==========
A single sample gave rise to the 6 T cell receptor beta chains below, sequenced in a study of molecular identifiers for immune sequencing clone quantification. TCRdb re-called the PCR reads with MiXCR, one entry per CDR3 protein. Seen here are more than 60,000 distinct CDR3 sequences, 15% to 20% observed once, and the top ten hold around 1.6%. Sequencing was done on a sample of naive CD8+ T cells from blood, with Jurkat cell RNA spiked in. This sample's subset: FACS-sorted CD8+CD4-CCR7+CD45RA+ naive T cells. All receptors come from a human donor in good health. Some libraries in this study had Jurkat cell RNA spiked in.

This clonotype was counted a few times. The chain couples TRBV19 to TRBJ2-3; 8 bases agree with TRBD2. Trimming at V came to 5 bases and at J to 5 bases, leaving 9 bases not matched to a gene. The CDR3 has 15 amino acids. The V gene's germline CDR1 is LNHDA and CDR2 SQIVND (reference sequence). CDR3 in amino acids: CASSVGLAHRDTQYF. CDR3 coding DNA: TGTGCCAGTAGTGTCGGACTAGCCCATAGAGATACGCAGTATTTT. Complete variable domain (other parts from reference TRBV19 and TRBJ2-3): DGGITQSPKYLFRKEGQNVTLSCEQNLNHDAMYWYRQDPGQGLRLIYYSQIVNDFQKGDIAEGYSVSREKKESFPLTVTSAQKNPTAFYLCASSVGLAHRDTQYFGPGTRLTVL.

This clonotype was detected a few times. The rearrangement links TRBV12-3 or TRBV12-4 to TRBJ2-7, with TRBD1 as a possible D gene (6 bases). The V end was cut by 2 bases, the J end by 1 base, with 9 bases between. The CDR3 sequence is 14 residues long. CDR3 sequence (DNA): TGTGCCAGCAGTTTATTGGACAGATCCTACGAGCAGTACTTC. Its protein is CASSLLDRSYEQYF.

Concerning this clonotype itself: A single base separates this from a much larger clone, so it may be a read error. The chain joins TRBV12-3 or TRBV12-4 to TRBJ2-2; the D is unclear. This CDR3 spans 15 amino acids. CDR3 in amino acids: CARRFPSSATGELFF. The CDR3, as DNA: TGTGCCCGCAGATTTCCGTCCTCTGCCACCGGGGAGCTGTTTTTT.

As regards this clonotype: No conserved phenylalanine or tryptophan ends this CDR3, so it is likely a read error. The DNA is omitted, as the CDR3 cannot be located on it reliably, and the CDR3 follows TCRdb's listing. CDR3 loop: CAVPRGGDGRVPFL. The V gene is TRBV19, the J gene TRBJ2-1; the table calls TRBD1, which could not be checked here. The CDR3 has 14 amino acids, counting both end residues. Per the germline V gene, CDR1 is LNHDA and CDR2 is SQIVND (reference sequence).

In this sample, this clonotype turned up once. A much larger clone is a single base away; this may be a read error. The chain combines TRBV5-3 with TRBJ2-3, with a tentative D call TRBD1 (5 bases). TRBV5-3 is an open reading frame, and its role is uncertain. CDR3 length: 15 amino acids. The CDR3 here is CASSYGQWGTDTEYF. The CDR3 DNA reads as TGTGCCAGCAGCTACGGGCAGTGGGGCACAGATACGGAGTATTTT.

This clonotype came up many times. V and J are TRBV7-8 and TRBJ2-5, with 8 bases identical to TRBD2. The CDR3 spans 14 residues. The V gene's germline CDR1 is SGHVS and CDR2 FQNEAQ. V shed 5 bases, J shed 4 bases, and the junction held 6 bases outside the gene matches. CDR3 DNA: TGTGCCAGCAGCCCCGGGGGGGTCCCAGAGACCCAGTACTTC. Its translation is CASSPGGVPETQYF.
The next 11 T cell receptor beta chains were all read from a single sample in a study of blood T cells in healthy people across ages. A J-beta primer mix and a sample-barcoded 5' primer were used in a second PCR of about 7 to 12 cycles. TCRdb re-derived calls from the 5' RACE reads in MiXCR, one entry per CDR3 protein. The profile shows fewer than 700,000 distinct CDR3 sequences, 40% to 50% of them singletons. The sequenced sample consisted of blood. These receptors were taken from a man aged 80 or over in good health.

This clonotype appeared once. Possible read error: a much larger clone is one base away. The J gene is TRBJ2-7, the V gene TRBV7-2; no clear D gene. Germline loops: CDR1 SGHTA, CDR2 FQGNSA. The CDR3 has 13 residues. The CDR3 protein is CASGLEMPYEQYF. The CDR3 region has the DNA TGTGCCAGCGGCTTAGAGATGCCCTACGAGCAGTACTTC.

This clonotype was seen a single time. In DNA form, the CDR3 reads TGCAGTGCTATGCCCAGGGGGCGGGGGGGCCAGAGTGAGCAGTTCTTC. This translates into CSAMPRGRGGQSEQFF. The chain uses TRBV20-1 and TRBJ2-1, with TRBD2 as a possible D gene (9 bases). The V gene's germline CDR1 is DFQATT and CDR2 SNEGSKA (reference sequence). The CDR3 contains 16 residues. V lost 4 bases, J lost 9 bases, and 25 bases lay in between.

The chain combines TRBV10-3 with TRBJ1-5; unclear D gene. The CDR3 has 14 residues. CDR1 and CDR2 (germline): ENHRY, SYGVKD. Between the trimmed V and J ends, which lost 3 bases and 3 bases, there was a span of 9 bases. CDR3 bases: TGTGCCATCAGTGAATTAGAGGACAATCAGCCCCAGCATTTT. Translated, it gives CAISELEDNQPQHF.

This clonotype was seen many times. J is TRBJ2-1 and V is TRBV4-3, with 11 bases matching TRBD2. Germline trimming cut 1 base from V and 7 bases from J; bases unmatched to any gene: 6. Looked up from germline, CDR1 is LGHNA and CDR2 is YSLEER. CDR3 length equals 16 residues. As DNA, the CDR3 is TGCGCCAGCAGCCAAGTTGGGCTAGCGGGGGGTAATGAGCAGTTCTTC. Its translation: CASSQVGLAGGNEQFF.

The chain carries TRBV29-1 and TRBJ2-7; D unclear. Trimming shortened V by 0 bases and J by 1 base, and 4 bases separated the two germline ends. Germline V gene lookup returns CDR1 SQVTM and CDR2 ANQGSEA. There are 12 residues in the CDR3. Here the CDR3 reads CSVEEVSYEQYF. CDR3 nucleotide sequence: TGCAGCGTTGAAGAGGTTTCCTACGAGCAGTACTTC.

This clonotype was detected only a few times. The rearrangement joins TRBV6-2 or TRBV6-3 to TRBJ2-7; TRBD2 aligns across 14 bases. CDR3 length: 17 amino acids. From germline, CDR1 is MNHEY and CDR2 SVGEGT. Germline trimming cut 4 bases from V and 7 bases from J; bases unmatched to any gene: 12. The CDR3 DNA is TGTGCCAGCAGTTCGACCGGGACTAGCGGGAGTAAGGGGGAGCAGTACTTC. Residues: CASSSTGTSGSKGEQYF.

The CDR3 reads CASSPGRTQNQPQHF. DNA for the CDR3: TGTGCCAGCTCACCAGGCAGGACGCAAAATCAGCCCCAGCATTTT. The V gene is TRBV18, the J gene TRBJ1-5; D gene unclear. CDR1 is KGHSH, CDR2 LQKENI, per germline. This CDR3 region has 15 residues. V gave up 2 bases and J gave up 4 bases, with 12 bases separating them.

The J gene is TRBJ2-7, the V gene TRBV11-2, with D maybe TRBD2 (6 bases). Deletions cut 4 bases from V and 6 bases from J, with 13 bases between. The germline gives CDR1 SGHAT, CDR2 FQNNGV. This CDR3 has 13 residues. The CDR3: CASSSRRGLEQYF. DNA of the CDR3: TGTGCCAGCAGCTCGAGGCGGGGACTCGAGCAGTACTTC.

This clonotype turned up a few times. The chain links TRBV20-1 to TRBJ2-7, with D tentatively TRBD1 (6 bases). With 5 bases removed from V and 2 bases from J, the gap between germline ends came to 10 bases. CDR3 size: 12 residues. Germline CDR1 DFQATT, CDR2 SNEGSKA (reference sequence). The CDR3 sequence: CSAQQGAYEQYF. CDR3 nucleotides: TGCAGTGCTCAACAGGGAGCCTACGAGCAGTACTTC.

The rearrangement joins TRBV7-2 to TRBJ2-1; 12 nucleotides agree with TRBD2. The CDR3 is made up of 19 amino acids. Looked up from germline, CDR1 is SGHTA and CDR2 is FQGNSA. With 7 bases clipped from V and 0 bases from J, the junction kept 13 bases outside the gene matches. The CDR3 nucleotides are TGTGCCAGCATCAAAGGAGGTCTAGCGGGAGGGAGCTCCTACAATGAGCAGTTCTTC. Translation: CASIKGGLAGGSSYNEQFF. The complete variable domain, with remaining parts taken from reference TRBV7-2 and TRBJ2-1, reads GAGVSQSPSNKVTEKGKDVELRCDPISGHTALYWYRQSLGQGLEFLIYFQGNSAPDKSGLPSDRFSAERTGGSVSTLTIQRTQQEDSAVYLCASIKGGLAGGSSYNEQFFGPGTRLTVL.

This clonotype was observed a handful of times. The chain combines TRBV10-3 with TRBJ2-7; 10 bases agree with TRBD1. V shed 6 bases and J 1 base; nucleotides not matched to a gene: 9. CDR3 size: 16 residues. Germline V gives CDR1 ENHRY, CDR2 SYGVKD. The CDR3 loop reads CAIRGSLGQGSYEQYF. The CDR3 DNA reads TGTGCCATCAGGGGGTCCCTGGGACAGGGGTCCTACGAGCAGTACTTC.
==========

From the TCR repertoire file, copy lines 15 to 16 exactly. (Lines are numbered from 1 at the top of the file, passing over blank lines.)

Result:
The CDR3 reads CASSPGRTQNQPQHF. DNA for the CDR3: TGTGCCAGCTCACCAGGCAGGACGCAAAATCAGCCCCAGCATTTT. The V gene is TRBV18, the J gene TRBJ1-5; D gene unclear. CDR1 is KGHSH, CDR2 LQKENI, per germline. This CDR3 region has 15 residues. V gave up 2 bases and J gave up 4 bases, with 12 bases separating them.

The J gene is TRBJ2-7, the V gene TRBV11-2, with D maybe TRBD2 (6 bases). Deletions cut 4 bases from V and 6 bases from J, with 13 bases between. The germline gives CDR1 SGHAT, CDR2 FQNNGV. This CDR3 has 13 residues. The CDR3: CASSSRRGLEQYF. DNA of the CDR3: TGTGCCAGCAGCTCGAGGCGGGGACTCGAGCAGTACTTC.